Storing Nuclear Fuel, Boost to Local Economy?

BBC News

The UK is giving local communities a chance to volunteer to host nuclear-waste from the nation’s nuclear power industry.  This model has already worked effectively in Finland, which is set to become the first country to store its nuclear waste in its designated final resting place.  Sweden and the United States have both also selected sites for disposal.


In the US, the Yucca Mountain site has been controversial, and opposed strongly by US Senate Majority Leader Harry Reid.  Among the dangers are 33 known faults near the site, putting an already scarce supply of water in danger. Its estimated that the area could feel movements from earthquakes equivalent to a 6.5 magnitude. Recently, a private waste storage company has called the Department of Energy’s Plan for dumping nuclear waste was a “doomed undertaking” and that any safety plan was a “fool’s errand.”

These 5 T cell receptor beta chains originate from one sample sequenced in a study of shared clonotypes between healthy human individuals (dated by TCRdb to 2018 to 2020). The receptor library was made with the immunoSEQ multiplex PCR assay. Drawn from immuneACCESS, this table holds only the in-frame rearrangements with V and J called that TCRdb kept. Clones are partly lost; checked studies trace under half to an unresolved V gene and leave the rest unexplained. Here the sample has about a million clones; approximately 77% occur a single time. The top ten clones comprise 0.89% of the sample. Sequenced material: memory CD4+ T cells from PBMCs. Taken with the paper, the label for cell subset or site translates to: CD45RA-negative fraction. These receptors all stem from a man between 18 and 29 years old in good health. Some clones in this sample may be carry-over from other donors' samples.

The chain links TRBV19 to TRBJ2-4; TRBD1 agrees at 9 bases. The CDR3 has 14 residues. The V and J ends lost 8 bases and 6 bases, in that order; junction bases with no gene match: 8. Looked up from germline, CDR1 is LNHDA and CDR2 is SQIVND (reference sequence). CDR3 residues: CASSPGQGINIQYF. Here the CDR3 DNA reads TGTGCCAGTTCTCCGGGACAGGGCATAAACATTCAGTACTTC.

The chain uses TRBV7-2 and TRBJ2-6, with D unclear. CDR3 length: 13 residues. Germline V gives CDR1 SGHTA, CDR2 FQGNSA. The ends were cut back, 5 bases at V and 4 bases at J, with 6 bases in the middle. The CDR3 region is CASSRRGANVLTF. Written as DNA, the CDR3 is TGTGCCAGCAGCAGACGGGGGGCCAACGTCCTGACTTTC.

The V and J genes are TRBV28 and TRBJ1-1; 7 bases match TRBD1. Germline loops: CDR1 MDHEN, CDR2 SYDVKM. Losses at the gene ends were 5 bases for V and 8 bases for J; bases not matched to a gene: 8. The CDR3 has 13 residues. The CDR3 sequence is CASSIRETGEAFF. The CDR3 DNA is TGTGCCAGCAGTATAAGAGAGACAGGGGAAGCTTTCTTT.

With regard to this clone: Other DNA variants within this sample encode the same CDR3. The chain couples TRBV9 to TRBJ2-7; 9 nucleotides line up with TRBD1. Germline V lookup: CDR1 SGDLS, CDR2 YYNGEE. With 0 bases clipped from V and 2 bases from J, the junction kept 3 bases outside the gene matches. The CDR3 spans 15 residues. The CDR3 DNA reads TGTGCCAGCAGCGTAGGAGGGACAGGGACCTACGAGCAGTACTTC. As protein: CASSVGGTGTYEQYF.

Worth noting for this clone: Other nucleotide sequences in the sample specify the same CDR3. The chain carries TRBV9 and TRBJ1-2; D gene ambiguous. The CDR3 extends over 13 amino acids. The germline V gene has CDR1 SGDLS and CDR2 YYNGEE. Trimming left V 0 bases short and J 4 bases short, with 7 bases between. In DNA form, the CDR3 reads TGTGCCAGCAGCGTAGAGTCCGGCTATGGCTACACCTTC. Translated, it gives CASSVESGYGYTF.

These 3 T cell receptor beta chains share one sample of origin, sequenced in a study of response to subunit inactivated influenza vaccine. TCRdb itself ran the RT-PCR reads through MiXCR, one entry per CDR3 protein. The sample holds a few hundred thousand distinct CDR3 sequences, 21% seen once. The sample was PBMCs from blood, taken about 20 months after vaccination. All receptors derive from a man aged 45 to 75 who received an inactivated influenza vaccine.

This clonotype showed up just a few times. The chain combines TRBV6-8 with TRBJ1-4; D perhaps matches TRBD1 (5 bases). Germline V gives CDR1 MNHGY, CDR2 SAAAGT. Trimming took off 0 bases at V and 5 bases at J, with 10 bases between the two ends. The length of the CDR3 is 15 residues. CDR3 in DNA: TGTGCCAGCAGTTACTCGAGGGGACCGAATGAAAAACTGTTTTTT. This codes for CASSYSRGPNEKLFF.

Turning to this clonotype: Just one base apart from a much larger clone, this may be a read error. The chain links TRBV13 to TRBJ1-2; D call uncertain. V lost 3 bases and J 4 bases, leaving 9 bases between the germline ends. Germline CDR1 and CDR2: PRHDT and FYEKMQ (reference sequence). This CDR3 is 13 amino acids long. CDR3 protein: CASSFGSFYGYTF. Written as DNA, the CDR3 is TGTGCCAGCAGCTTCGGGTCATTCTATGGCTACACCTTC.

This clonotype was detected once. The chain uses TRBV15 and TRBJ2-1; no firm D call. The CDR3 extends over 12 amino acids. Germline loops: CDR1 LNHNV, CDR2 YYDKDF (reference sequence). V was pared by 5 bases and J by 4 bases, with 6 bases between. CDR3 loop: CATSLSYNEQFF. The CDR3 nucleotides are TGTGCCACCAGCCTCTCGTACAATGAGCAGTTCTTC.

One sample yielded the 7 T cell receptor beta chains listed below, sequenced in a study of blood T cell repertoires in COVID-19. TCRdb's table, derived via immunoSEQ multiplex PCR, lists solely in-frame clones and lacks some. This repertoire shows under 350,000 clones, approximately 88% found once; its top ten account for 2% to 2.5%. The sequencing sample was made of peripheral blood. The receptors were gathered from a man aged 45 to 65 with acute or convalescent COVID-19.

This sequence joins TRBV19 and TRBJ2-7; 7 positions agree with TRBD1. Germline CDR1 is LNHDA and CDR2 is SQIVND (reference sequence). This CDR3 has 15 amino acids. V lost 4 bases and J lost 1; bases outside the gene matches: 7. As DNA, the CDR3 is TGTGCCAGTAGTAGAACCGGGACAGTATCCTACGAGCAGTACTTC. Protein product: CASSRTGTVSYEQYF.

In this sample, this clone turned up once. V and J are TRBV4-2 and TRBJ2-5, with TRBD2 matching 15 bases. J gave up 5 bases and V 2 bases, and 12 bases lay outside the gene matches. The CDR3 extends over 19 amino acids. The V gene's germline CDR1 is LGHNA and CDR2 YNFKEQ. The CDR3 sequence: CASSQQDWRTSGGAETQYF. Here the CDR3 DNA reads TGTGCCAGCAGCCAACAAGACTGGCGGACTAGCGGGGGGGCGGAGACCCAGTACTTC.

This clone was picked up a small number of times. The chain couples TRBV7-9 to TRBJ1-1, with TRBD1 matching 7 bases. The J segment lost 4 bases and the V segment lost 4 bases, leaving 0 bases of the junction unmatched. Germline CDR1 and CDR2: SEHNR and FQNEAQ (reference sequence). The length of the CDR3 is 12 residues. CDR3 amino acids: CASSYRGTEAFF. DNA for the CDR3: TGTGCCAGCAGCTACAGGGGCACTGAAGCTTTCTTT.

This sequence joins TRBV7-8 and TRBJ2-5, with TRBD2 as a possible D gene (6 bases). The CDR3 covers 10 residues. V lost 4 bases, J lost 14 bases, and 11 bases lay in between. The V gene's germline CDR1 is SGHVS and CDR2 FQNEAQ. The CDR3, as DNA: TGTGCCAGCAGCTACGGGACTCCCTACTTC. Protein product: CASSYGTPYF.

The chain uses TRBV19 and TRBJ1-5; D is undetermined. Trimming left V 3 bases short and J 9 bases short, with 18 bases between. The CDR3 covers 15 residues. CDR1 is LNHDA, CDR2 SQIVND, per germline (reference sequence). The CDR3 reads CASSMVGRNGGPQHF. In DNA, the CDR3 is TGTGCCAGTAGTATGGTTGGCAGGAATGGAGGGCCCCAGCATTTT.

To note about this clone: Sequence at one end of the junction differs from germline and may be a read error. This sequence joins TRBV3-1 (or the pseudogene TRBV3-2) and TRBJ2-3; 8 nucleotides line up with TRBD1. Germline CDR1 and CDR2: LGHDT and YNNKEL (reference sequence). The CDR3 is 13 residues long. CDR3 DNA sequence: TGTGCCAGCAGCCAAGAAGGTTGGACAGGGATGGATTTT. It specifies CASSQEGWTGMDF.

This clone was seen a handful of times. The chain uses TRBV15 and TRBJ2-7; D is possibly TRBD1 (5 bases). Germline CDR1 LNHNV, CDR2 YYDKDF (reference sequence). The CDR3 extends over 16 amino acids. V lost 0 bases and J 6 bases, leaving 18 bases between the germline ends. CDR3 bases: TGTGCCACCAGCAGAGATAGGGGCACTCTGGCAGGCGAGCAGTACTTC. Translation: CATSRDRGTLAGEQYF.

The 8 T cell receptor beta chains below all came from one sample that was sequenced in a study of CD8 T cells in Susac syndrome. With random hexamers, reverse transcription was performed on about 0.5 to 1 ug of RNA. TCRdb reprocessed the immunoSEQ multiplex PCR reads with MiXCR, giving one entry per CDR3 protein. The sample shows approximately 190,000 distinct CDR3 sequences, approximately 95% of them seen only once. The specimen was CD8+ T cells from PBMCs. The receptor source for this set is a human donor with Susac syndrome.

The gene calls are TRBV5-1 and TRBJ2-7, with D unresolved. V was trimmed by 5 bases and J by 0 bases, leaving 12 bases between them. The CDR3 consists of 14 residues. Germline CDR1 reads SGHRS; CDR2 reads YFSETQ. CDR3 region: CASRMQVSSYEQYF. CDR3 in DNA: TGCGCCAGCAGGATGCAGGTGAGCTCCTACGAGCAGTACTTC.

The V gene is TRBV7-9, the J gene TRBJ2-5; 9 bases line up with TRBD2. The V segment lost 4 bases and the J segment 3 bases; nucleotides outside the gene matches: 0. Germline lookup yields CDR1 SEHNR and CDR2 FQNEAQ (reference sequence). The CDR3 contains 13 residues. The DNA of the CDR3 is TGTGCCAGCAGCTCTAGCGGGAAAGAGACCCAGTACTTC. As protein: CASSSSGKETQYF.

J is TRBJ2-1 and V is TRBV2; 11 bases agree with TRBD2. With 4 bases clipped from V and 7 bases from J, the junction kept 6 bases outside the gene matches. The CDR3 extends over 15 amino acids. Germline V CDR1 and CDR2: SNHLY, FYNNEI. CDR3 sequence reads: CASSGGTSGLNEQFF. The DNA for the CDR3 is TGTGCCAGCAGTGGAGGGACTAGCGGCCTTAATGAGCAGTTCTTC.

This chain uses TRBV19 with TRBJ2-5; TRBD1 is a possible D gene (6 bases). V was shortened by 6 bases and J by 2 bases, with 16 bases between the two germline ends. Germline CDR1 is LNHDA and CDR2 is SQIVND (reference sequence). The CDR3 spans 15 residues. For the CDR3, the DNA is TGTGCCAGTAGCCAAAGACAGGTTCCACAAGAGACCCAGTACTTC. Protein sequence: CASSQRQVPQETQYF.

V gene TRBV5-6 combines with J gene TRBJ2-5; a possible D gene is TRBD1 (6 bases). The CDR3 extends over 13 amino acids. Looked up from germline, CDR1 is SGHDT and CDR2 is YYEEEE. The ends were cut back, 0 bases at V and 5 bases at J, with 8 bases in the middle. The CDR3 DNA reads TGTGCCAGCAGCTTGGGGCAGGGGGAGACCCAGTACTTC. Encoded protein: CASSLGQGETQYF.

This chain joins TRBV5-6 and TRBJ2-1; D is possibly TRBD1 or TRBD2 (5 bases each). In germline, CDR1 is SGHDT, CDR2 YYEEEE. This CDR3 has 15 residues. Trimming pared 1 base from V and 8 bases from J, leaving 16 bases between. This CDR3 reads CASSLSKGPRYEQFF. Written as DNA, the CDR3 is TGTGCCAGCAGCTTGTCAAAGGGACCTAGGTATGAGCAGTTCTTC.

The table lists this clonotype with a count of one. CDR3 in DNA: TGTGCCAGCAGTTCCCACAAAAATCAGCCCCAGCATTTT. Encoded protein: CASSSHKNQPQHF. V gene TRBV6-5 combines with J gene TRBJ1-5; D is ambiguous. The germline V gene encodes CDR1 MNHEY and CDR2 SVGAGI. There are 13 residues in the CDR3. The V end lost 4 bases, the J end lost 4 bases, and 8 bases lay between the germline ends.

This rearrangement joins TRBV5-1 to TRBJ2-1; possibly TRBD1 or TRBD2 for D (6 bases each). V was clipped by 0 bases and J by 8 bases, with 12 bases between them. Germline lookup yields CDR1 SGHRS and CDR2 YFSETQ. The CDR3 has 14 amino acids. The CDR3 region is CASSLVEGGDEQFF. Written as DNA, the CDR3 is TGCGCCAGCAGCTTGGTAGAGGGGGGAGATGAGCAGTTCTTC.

Instead of trying to force a location on citizens who will no doubt cry NIMBY, could we possibly adopt a similar plan that Finland, and now the UK are undertaking? A community that would be willing to host the waste would receive the creation of jobs, and possibly other compensation. While some critics may call that bribery, it is simply the risk premium that is needed to incentivize a desired result. It could even be offered to areas of the rust belt who have been hit hard by the changing economy.

At this point, we and the UK can’t afford not to go nuclear, and selecting a feasible waste disposal site is of utmost importance.


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